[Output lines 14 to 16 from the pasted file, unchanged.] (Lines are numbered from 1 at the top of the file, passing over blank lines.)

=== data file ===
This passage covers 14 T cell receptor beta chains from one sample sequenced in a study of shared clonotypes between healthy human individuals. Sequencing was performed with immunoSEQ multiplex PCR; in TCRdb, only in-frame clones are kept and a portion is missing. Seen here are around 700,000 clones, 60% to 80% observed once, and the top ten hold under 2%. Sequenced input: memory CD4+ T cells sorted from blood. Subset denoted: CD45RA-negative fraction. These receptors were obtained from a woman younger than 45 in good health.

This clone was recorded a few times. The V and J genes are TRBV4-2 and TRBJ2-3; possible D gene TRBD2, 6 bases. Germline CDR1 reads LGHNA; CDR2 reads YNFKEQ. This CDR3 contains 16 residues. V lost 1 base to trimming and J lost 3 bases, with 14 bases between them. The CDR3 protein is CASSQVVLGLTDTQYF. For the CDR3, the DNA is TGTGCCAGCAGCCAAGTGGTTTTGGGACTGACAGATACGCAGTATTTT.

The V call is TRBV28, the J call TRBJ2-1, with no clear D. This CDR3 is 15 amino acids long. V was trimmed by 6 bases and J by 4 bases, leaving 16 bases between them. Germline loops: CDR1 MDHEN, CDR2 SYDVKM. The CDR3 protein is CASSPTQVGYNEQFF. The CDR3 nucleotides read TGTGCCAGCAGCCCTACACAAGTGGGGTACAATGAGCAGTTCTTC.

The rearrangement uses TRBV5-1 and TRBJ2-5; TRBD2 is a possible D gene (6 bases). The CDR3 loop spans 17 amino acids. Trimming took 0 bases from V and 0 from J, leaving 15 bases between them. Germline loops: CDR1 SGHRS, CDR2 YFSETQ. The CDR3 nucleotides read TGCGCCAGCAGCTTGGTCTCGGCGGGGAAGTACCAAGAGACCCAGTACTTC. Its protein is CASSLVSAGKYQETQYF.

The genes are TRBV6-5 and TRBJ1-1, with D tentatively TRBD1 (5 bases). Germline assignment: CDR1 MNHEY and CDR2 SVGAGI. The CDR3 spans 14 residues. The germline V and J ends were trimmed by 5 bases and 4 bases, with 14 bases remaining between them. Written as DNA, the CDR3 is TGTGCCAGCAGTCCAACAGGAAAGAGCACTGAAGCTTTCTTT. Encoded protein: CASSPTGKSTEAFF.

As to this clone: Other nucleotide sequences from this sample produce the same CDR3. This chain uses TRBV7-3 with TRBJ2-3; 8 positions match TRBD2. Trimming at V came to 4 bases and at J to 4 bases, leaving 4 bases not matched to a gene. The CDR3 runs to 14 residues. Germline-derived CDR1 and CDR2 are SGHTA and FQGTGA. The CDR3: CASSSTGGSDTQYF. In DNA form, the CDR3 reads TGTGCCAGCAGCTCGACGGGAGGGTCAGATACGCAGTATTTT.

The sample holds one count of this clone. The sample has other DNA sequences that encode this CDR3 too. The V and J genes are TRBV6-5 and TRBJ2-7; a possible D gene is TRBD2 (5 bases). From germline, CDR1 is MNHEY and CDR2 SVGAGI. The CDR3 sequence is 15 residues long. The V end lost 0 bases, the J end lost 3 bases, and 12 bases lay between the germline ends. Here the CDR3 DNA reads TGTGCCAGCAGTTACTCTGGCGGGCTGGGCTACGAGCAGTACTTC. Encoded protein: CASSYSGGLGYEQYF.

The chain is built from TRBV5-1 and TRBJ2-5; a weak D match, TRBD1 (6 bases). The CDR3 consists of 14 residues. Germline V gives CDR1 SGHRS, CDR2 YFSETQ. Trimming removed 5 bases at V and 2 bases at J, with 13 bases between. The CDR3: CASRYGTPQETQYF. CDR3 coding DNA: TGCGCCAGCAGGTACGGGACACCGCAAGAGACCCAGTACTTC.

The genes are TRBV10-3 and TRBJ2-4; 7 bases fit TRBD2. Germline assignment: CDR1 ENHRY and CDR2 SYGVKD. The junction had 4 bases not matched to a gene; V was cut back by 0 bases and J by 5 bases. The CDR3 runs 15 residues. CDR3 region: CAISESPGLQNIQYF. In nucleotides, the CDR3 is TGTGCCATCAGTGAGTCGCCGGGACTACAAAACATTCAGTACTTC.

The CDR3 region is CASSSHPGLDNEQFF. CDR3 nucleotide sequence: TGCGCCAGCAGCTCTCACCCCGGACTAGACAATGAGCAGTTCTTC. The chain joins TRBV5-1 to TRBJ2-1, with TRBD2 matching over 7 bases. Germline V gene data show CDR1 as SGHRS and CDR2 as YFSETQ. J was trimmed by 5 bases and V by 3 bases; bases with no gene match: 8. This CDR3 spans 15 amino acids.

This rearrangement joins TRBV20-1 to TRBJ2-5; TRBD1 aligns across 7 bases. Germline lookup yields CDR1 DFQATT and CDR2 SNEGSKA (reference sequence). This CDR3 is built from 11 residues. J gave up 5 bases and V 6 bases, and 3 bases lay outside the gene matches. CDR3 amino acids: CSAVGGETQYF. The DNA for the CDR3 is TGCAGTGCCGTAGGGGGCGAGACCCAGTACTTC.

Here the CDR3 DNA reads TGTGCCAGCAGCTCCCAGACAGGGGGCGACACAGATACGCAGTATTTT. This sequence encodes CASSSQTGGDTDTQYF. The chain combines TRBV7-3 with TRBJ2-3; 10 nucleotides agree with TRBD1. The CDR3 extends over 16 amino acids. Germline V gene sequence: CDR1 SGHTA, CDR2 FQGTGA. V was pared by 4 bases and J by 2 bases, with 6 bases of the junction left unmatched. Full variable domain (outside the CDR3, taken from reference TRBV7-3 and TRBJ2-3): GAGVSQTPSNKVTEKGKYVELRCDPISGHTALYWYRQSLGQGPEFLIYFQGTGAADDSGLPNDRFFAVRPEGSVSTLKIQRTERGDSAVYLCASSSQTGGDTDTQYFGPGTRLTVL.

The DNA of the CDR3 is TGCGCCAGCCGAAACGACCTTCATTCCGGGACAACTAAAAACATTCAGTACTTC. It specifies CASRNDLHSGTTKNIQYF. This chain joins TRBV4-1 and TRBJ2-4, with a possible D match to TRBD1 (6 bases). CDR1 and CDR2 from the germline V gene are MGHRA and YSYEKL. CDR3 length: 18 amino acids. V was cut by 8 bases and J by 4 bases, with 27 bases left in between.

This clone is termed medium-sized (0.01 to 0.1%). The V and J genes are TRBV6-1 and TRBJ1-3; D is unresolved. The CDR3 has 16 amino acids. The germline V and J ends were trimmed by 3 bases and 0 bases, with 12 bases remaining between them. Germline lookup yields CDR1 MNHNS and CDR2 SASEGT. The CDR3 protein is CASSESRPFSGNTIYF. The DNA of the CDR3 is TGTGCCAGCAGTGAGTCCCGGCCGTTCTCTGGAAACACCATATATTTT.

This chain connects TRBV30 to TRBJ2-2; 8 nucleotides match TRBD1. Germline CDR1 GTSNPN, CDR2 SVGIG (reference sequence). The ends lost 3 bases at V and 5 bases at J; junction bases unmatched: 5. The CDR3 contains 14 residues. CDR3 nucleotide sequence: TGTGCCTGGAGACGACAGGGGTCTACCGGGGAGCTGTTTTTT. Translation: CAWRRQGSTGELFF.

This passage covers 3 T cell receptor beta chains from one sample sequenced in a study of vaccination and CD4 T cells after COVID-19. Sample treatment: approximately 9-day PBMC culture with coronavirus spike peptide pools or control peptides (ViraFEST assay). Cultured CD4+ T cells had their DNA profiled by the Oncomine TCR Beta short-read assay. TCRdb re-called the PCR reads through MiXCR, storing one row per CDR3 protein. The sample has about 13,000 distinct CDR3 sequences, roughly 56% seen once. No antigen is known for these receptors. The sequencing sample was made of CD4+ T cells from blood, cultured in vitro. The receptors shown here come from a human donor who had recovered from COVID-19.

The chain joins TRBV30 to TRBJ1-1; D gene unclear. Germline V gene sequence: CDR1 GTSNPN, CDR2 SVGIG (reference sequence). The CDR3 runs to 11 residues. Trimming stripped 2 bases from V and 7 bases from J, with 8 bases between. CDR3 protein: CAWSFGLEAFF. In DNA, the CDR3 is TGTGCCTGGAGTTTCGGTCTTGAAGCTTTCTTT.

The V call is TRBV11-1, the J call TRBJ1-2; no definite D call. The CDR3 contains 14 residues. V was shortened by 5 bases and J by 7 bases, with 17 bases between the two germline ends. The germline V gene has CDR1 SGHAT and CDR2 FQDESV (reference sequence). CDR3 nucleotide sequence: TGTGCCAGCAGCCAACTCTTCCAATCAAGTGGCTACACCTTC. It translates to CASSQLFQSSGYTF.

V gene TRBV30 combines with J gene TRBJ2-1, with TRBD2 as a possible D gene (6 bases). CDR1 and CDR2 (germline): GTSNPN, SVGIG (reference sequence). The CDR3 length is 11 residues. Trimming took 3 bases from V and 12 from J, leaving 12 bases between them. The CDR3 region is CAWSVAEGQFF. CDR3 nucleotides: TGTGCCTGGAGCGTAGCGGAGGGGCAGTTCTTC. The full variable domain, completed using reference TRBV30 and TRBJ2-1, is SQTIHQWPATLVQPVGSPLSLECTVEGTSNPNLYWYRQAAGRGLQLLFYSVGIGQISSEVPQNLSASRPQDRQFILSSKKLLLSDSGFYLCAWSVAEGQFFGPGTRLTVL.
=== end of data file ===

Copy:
This clone is termed medium-sized (0.01 to 0.1%). The V and J genes are TRBV6-1 and TRBJ1-3; D is unresolved. The CDR3 has 16 amino acids. The germline V and J ends were trimmed by 3 bases and 0 bases, with 12 bases remaining between them. Germline lookup yields CDR1 MNHNS and CDR2 SASEGT. The CDR3 protein is CASSESRPFSGNTIYF. The DNA of the CDR3 is TGTGCCAGCAGTGAGTCCCGGCCGTTCTCTGGAAACACCATATATTTT.

This chain connects TRBV30 to TRBJ2-2; 8 nucleotides match TRBD1. Germline CDR1 GTSNPN, CDR2 SVGIG (reference sequence). The ends lost 3 bases at V and 5 bases at J; junction bases unmatched: 5. The CDR3 contains 14 residues. CDR3 nucleotide sequence: TGTGCCTGGAGACGACAGGGGTCTACCGGGGAGCTGTTTTTT. Translation: CAWRRQGSTGELFF.

This passage covers 3 T cell receptor beta chains from one sample sequenced in a study of vaccination and CD4 T cells after COVID-19. Sample treatment: approximately 9-day PBMC culture with coronavirus spike peptide pools or control peptides (ViraFEST assay). Cultured CD4+ T cells had their DNA profiled by the Oncomine TCR Beta short-read assay. TCRdb re-called the PCR reads through MiXCR, storing one row per CDR3 protein. The sample has about 13,000 distinct CDR3 sequences, roughly 56% seen once. No antigen is known for these receptors. The sequencing sample was made of CD4+ T cells from blood, cultured in vitro. The receptors shown here come from a human donor who had recovered from COVID-19.